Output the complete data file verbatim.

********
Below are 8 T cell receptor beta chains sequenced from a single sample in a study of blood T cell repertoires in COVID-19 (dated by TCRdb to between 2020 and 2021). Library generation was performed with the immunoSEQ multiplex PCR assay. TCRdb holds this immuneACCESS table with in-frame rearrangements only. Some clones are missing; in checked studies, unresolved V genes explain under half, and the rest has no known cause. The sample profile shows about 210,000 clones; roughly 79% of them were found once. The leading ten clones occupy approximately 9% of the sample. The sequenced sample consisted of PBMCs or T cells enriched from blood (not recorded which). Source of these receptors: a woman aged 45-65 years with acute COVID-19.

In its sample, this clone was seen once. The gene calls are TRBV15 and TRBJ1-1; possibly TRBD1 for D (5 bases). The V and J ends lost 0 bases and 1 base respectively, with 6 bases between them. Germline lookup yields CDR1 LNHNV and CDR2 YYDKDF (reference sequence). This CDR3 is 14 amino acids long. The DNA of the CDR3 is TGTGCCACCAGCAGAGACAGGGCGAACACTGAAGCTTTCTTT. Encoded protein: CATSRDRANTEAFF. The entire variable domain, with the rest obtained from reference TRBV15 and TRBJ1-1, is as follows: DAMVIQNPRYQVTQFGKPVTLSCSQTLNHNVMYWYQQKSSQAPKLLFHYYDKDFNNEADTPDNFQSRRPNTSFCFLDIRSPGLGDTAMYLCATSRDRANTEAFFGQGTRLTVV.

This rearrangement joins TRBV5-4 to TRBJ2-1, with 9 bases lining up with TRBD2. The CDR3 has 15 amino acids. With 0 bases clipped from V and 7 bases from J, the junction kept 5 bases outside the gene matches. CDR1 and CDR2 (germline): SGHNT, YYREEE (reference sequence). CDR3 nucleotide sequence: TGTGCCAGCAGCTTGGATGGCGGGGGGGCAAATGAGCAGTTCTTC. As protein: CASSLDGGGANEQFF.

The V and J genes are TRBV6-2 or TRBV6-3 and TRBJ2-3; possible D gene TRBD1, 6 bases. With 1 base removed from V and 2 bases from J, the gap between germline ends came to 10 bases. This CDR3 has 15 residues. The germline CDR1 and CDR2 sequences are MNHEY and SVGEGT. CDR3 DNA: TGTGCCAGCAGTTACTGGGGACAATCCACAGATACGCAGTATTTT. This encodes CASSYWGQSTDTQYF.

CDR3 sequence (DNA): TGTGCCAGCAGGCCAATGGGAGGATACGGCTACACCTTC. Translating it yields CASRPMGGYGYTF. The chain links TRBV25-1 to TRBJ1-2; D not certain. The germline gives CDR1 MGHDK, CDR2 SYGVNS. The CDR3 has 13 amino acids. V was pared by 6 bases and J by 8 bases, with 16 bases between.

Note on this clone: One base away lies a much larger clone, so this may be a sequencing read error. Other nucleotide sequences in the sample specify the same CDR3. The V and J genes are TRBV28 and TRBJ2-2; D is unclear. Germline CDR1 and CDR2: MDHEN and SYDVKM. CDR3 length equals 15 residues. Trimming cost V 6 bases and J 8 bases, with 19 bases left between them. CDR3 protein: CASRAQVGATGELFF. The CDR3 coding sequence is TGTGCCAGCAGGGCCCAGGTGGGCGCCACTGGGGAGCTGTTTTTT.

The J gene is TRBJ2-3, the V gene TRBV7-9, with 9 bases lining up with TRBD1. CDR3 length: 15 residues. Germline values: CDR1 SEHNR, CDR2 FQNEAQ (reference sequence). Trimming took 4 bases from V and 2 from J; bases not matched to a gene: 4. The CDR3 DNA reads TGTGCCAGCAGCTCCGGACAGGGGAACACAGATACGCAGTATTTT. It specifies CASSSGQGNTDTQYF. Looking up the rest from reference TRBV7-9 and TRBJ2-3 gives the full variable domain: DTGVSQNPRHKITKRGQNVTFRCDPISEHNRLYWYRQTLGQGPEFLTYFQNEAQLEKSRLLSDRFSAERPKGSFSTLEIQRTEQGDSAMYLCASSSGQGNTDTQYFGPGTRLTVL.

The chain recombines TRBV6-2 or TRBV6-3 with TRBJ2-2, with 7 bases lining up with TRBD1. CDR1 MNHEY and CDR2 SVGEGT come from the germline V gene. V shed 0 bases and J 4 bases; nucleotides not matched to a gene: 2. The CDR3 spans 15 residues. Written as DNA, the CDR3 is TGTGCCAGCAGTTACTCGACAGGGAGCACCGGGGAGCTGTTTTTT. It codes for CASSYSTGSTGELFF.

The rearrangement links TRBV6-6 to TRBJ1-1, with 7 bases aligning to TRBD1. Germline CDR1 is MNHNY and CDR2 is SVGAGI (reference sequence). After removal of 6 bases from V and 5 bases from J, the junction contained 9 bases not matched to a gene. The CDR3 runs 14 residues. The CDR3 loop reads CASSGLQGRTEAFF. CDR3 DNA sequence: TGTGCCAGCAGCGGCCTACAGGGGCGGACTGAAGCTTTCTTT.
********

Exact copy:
Below are 8 T cell receptor beta chains sequenced from a single sample in a study of blood T cell repertoires in COVID-19 (dated by TCRdb to between 2020 and 2021). Library generation was performed with the immunoSEQ multiplex PCR assay. TCRdb holds this immuneACCESS table with in-frame rearrangements only. Some clones are missing; in checked studies, unresolved V genes explain under half, and the rest has no known cause. The sample profile shows about 210,000 clones; roughly 79% of them were found once. The leading ten clones occupy approximately 9% of the sample. The sequenced sample consisted of PBMCs or T cells enriched from blood (not recorded which). Source of these receptors: a woman aged 45-65 years with acute COVID-19.

In its sample, this clone was seen once. The gene calls are TRBV15 and TRBJ1-1; possibly TRBD1 for D (5 bases). The V and J ends lost 0 bases and 1 base respectively, with 6 bases between them. Germline lookup yields CDR1 LNHNV and CDR2 YYDKDF (reference sequence). This CDR3 is 14 amino acids long. The DNA of the CDR3 is TGTGCCACCAGCAGAGACAGGGCGAACACTGAAGCTTTCTTT. Encoded protein: CATSRDRANTEAFF. The entire variable domain, with the rest obtained from reference TRBV15 and TRBJ1-1, is as follows: DAMVIQNPRYQVTQFGKPVTLSCSQTLNHNVMYWYQQKSSQAPKLLFHYYDKDFNNEADTPDNFQSRRPNTSFCFLDIRSPGLGDTAMYLCATSRDRANTEAFFGQGTRLTVV.

This rearrangement joins TRBV5-4 to TRBJ2-1, with 9 bases lining up with TRBD2. The CDR3 has 15 amino acids. With 0 bases clipped from V and 7 bases from J, the junction kept 5 bases outside the gene matches. CDR1 and CDR2 (germline): SGHNT, YYREEE (reference sequence). CDR3 nucleotide sequence: TGTGCCAGCAGCTTGGATGGCGGGGGGGCAAATGAGCAGTTCTTC. As protein: CASSLDGGGANEQFF.

The V and J genes are TRBV6-2 or TRBV6-3 and TRBJ2-3; possible D gene TRBD1, 6 bases. With 1 base removed from V and 2 bases from J, the gap between germline ends came to 10 bases. This CDR3 has 15 residues. The germline CDR1 and CDR2 sequences are MNHEY and SVGEGT. CDR3 DNA: TGTGCCAGCAGTTACTGGGGACAATCCACAGATACGCAGTATTTT. This encodes CASSYWGQSTDTQYF.

CDR3 sequence (DNA): TGTGCCAGCAGGCCAATGGGAGGATACGGCTACACCTTC. Translating it yields CASRPMGGYGYTF. The chain links TRBV25-1 to TRBJ1-2; D not certain. The germline gives CDR1 MGHDK, CDR2 SYGVNS. The CDR3 has 13 amino acids. V was pared by 6 bases and J by 8 bases, with 16 bases between.

Note on this clone: One base away lies a much larger clone, so this may be a sequencing read error. Other nucleotide sequences in the sample specify the same CDR3. The V and J genes are TRBV28 and TRBJ2-2; D is unclear. Germline CDR1 and CDR2: MDHEN and SYDVKM. CDR3 length equals 15 residues. Trimming cost V 6 bases and J 8 bases, with 19 bases left between them. CDR3 protein: CASRAQVGATGELFF. The CDR3 coding sequence is TGTGCCAGCAGGGCCCAGGTGGGCGCCACTGGGGAGCTGTTTTTT.

The J gene is TRBJ2-3, the V gene TRBV7-9, with 9 bases lining up with TRBD1. CDR3 length: 15 residues. Germline values: CDR1 SEHNR, CDR2 FQNEAQ (reference sequence). Trimming took 4 bases from V and 2 from J; bases not matched to a gene: 4. The CDR3 DNA reads TGTGCCAGCAGCTCCGGACAGGGGAACACAGATACGCAGTATTTT. It specifies CASSSGQGNTDTQYF. Looking up the rest from reference TRBV7-9 and TRBJ2-3 gives the full variable domain: DTGVSQNPRHKITKRGQNVTFRCDPISEHNRLYWYRQTLGQGPEFLTYFQNEAQLEKSRLLSDRFSAERPKGSFSTLEIQRTEQGDSAMYLCASSSGQGNTDTQYFGPGTRLTVL.

The chain recombines TRBV6-2 or TRBV6-3 with TRBJ2-2, with 7 bases lining up with TRBD1. CDR1 MNHEY and CDR2 SVGEGT come from the germline V gene. V shed 0 bases and J 4 bases; nucleotides not matched to a gene: 2. The CDR3 spans 15 residues. Written as DNA, the CDR3 is TGTGCCAGCAGTTACTCGACAGGGAGCACCGGGGAGCTGTTTTTT. It codes for CASSYSTGSTGELFF.

The rearrangement links TRBV6-6 to TRBJ1-1, with 7 bases aligning to TRBD1. Germline CDR1 is MNHNY and CDR2 is SVGAGI (reference sequence). After removal of 6 bases from V and 5 bases from J, the junction contained 9 bases not matched to a gene. The CDR3 runs 14 residues. The CDR3 loop reads CASSGLQGRTEAFF. CDR3 DNA sequence: TGTGCCAGCAGCGGCCTACAGGGGCGGACTGAAGCTTTCTTT.